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Stanisic and Simatovic Absent From Appeal Hearing

Top Serbian security officers were acquitted two years ago in controversial ruling.
By Daniella Peled
  • Michelle Jarvis, prossecutor at the Jovica Stanisic and Franko Simatovic trial at he ICTY. (Photo: ICTY)
    Michelle Jarvis, prossecutor at the Jovica Stanisic and Franko Simatovic trial at he ICTY. (Photo: ICTY)

Former Serbian security chiefs Jovica Stanisic and Franko Simatovic exercised their right not to appear at a hearing in The Hague this week at which the prosecution appealed against the acquittal of both men on war crimes charges in May 2013.

Stanisic was head of Serbia’s State Security Service (DB) and Simatovic was his direct subordinate as commander of a special operations unit in the DB known as the Red Berets.

They were acquitted two years ago of participation in a “joint criminal enterprise” whose aim was the “forcible and permanent removal of the majority of non-Serbs from large areas of Croatia and Bosnia-Herzegovina”. Judges ruled that while crimes had indeed been committed, the support which the defendants provided to units that carried them out had not been “specifically directed” towards the commission of crimes. They ordered the immediate release of both men, who had been in detention since 2003. (See Serbian Security Chiefs Acquitted.)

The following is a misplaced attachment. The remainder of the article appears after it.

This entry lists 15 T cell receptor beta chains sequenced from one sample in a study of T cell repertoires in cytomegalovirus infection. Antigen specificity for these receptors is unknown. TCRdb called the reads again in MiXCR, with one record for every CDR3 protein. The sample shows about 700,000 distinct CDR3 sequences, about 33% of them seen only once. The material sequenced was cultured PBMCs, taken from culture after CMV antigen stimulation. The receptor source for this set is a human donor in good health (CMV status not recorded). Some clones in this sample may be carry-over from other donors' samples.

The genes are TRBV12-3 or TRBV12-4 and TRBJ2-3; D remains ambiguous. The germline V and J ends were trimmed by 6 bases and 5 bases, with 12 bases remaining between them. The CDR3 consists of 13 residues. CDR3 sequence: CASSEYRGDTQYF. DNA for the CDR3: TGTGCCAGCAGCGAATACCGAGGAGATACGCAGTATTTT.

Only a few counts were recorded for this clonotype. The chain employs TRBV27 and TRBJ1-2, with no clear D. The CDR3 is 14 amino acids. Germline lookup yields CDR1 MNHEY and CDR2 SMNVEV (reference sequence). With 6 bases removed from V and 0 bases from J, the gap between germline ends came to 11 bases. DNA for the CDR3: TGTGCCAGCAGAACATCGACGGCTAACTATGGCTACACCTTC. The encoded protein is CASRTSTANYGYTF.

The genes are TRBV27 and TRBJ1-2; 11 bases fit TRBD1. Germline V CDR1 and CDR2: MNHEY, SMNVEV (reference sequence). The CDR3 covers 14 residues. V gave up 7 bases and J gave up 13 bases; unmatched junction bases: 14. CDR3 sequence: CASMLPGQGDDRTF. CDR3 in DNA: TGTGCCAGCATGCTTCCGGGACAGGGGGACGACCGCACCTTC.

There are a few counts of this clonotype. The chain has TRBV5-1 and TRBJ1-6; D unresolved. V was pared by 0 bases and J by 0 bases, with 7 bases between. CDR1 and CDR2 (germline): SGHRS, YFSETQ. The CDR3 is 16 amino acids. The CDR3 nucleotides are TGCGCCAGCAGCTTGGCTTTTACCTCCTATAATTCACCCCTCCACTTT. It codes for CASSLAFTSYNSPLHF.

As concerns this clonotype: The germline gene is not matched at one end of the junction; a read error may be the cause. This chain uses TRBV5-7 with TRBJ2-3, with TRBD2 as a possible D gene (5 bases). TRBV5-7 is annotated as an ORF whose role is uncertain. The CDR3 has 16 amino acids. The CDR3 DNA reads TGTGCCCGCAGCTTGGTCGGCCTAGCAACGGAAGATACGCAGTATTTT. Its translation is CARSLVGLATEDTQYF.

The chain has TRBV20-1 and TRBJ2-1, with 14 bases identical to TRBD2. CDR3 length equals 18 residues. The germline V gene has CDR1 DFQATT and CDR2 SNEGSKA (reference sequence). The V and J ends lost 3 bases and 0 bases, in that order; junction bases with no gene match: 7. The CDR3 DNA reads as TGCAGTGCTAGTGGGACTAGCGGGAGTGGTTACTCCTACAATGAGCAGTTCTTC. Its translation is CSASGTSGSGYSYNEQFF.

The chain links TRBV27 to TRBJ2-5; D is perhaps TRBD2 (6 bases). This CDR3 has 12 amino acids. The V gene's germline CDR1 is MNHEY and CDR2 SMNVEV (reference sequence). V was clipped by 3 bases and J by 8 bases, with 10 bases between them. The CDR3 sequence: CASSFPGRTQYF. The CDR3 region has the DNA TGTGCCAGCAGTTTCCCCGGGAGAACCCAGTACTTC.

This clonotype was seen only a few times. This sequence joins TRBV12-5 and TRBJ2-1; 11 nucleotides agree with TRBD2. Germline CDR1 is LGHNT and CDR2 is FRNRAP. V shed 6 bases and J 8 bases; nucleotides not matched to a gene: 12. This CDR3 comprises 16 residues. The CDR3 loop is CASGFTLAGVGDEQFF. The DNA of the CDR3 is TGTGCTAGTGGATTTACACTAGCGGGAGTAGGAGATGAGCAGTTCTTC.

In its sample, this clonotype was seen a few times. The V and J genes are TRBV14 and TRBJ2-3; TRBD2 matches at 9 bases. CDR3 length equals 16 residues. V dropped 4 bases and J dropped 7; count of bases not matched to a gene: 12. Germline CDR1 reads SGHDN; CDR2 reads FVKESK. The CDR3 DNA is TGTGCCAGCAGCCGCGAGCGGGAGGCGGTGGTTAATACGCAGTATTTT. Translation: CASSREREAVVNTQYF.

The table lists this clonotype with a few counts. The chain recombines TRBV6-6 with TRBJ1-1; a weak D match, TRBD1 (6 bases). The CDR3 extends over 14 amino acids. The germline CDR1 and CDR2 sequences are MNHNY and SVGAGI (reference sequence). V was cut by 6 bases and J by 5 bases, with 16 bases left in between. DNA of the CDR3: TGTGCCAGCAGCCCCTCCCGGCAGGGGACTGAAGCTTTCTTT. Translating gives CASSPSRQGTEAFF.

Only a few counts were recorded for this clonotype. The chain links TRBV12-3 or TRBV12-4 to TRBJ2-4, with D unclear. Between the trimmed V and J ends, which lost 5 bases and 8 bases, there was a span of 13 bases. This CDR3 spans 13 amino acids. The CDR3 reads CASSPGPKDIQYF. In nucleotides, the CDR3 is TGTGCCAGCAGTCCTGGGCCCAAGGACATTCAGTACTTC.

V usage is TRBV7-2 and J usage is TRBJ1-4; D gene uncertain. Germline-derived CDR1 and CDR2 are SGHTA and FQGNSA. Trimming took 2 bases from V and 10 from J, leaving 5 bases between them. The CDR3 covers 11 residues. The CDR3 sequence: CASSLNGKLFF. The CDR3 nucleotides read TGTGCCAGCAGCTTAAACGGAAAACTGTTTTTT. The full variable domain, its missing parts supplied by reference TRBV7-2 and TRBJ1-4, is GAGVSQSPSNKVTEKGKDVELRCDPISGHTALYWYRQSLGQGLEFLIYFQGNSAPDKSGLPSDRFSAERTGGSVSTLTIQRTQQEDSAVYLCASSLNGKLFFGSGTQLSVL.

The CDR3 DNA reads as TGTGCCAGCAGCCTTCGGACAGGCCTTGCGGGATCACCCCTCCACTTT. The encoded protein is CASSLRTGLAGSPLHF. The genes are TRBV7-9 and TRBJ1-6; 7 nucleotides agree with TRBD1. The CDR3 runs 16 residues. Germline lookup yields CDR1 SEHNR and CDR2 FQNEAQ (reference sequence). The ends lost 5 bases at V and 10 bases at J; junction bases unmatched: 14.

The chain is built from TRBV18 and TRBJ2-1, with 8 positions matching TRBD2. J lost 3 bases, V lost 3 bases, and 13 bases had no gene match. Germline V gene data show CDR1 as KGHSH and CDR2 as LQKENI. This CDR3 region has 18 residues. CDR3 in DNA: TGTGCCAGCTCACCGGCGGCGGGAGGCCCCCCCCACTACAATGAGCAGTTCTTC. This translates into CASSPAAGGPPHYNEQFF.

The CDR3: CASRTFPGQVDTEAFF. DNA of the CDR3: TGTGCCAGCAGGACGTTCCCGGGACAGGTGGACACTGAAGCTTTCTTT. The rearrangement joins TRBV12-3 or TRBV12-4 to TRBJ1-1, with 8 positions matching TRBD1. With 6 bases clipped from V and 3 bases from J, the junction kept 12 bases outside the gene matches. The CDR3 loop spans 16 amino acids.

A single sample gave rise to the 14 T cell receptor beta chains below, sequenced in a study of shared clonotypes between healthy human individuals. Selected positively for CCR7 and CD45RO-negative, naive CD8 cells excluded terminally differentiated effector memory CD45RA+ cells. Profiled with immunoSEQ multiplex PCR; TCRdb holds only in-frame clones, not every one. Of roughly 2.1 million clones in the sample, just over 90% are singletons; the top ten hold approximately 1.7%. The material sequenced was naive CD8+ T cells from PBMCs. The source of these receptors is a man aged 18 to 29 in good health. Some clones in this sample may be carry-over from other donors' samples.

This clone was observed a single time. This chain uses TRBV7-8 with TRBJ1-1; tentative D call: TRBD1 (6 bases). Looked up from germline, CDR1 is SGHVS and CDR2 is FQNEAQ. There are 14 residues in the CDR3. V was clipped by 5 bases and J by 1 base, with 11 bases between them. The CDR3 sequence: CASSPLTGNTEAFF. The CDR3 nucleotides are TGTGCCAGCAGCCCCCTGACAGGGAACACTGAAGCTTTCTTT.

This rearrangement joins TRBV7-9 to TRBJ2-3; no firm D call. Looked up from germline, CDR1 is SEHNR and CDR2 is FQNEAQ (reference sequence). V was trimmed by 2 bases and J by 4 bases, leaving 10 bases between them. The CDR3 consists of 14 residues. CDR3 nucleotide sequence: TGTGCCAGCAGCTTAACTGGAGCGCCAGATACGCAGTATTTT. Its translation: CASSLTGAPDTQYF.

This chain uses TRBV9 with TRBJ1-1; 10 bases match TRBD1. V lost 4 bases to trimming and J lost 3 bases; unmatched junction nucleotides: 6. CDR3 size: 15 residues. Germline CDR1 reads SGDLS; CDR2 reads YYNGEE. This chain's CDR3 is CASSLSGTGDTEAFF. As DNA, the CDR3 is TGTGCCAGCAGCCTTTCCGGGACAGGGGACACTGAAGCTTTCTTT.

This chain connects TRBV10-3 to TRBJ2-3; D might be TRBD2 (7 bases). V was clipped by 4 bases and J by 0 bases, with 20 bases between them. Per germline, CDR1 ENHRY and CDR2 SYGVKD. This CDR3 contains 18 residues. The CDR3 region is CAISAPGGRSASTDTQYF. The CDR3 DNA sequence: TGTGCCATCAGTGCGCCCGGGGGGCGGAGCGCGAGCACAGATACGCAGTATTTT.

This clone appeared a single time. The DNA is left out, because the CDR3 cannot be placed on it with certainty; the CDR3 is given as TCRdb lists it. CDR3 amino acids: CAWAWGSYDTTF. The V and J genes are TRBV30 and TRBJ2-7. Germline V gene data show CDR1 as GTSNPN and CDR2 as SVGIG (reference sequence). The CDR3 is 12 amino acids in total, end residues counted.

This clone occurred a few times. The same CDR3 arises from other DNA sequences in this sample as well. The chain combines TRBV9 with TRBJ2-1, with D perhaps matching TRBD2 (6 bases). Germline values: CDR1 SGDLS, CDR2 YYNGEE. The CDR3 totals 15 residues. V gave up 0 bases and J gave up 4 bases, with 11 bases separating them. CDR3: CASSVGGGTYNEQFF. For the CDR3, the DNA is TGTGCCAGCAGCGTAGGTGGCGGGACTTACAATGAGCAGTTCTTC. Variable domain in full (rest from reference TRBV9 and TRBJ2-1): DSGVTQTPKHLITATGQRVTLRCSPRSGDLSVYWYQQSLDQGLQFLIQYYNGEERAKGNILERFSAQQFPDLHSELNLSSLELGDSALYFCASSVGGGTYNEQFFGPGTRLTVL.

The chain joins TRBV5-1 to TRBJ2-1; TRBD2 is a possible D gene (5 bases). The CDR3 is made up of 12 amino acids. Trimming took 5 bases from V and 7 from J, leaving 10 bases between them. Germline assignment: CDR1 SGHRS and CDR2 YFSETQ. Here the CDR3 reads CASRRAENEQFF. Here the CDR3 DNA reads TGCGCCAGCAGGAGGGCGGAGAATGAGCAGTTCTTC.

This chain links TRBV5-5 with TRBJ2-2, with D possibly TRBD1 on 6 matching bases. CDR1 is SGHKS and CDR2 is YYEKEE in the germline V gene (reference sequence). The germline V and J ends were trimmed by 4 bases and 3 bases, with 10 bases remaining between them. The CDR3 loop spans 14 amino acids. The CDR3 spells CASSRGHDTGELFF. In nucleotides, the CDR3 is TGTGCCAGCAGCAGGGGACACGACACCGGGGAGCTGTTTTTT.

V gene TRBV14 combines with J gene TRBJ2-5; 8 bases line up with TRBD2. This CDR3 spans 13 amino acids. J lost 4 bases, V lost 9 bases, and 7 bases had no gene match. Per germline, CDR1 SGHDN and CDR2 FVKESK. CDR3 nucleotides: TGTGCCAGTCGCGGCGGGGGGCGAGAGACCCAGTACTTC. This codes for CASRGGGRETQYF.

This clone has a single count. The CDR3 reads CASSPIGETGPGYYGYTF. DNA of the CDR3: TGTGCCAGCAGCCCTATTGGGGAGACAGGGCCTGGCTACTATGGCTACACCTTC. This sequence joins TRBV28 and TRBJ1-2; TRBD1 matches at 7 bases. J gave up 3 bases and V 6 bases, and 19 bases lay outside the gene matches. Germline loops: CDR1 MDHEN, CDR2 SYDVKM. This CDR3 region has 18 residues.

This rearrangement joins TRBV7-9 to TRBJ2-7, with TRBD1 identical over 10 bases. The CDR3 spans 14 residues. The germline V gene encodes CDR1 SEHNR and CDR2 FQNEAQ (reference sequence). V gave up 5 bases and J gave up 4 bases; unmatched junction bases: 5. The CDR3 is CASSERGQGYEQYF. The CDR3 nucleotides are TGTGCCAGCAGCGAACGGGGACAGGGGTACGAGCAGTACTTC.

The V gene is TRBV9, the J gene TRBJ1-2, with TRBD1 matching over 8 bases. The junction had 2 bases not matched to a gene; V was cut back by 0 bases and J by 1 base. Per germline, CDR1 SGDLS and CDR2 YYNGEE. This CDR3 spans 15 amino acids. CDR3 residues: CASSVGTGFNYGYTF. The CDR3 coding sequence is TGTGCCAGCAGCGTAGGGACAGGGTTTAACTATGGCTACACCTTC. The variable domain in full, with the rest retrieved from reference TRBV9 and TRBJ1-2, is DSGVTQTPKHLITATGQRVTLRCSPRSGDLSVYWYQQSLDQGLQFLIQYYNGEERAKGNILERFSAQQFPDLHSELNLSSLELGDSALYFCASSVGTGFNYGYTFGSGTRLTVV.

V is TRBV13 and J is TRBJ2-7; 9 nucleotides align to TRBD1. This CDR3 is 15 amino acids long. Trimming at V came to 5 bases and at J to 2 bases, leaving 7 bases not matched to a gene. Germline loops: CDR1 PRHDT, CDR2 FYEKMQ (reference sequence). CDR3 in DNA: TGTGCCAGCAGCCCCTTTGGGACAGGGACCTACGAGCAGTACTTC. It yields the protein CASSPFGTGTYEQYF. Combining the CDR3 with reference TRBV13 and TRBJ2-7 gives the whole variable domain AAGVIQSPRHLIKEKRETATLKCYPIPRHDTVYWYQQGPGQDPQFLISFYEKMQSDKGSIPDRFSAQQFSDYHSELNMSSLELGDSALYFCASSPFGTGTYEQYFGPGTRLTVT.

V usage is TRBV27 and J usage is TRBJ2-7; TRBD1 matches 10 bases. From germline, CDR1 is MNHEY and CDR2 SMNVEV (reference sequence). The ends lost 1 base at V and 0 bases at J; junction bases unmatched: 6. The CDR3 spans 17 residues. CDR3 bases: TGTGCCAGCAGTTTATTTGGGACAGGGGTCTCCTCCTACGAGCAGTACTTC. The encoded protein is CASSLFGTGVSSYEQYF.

Stanisic and Simatovic remained in Serbia rather than travelling to The Hague this week.

The controversial standard of “specific direction” cited by the judges was most notably used to acquit former Yugoslav army chief Momcilo Perisic on appeal in March 2013. This doctrine has, however, been rejected in other cases at the Hague tribunal.

Prosecuting lawyers Michelle Jarvis and Mathias Marcussen told judges that they wanted the trial judgement to be reversed and the two men to either receive adequate sentences or undergo a retrial.

According to the defence, this appeal is “doubtful and controversial”. Wayne Jordash, representing Stanisic, and Vladimir Petrovic, for Simatovic, argued that the hearing could not be an attempt to repeat trial arguments in the hope that a different set of judges would deliver a different ruling.

The appeal judgement is expected in December this year.

Daniella Peled is an IWPR editor in London.